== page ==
The most important project of your life

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Do you spend more time planning your holidays than your career? James Arnum-White considers what it takes to plan for one of the most important projects of your life.

We often advise our individual career transition clients to treat their job search as a project. As with any project, the more quality time you spend defining what you want to do and planning how you are going to get there, the greater the probability of it going smoothly and reaching a successful outcome.

There is a particular model that I think we can learn a lot from when thinking and planning our careers – the Project Manager’s trilemma. It helps Project Managers deal with the expectations of demanding stakeholders and represents a trade-off between three key project aspects – ‘time’, ‘quality’ and ‘cost’



In practice, if a stakeholder asks if the project can be completed two months early, then the Project Manager 
can reply by saying, yes this is possible but we will need to either reduce the project scope (quality), increase the budget (cost), or both.

It helps Project Managers communicate with stakeholders in a positive way without setting themselves up for the impossible.

The Career trilemma

Are you able to manage your own expectations relating to your career? Are you aiming for the impossible? People often aren’t aware of, don’t acknowledge and fail to explore key trade-offs when planning their career and making important career choices. This can hold you back from making a positive and pro-active move. Or if you do make a career move without fully understanding the trade-offs it can lead to a mismatch and a lot of frustration – for both you and your employer.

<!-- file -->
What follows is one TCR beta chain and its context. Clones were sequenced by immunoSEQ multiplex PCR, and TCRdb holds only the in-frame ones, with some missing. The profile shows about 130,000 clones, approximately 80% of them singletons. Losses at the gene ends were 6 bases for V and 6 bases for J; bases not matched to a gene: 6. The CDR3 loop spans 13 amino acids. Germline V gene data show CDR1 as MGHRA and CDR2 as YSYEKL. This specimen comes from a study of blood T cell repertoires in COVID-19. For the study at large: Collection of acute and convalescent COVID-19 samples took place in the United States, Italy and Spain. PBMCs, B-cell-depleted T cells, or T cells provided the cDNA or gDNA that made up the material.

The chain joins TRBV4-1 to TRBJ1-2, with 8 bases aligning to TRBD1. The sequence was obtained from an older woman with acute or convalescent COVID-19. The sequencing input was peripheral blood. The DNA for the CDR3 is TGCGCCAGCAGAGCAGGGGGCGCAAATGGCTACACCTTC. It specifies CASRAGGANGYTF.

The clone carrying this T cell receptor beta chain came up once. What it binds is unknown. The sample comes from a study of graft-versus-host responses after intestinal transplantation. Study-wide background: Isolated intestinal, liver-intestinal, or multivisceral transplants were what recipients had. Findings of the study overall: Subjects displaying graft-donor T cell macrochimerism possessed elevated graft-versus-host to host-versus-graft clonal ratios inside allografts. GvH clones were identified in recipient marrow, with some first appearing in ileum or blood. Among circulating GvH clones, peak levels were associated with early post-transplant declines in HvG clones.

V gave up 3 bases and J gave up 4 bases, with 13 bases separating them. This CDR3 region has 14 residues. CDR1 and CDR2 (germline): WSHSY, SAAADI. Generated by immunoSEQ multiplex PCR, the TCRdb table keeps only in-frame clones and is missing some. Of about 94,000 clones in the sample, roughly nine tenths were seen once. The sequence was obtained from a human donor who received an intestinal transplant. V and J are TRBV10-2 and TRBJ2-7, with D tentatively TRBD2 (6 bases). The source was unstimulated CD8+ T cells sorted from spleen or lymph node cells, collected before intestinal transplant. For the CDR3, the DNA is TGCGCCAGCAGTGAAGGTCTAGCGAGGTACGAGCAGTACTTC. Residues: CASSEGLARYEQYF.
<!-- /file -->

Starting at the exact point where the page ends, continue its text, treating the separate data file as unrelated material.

It is important to enter into a new career opportunity knowing the trade-offs you have made, how they will impact on you, and what you are willing to accept – in the short, medium and long-term. 

Similar to the Project Manager’s trilemma, there are often three ‘competing’ factors that underpin the career trade-off:

1.      Compensation (pay, reward & job security)

2.      Time commitment (hours & flexibility)

3.      Engagement (Future prospects & enjoyment)

These factors are magnified during major career transitions. Have a think about your own career journey, and the trade-offs you have made at each point.

…Securing your first job

Did you consider the trade off at all? There are typically one or two dominant factors individuals focus on at this early point in their career – and worry about the rest later. For example, did you have the foresight of knowing that a highly compensated role may lead to disengagement because of how much it encroached on your personal time (when your friends seemed to be more footloose)? Or did that job with the low compensation and the promise of future progress turn out to be a dead end?

…Promotion

Did you fully realise that the extra compensation you received meant a greater time commitment?   How did this impact on your engagement over time? Or maybe you put off going for a promotion because you feared the extra time commitment, but then it turned out to be unfounded as the additional engagement you experienced made it all worthwhile?

…Changing role, sector or company

Sometimes this can be forced upon us. Sometimes this is a pro-active choice. But making a significant career change can bring big rewards in finding the right balance for your personal circumstances. In this situation it is vital to think through, with absolute clarity and realism, the optimum career trade off position for you.

Finally… can you ‘have it all’ when it comes to your career?

Some people do seem to ‘have it all’ when it comes to their career. But I am very confident, that at some point, they have thought very deliberately about the best ‘trade off’ situation for them. 

The really smart people find opportunities to sacrifice one career factor in the short term which allows them to bring their career back into balance further down the line. During times when they’ve had fewer responsibilities in their personal life, they used this as a chance to give extra time to their career, so that when other pressures do arrive they are able to re-balance without losing out on compensation and engagement.  

The good news is, even without a major financial windfall, you can have it all if you are willing to plan ahead, do your research and work towards your personal career equilibrium.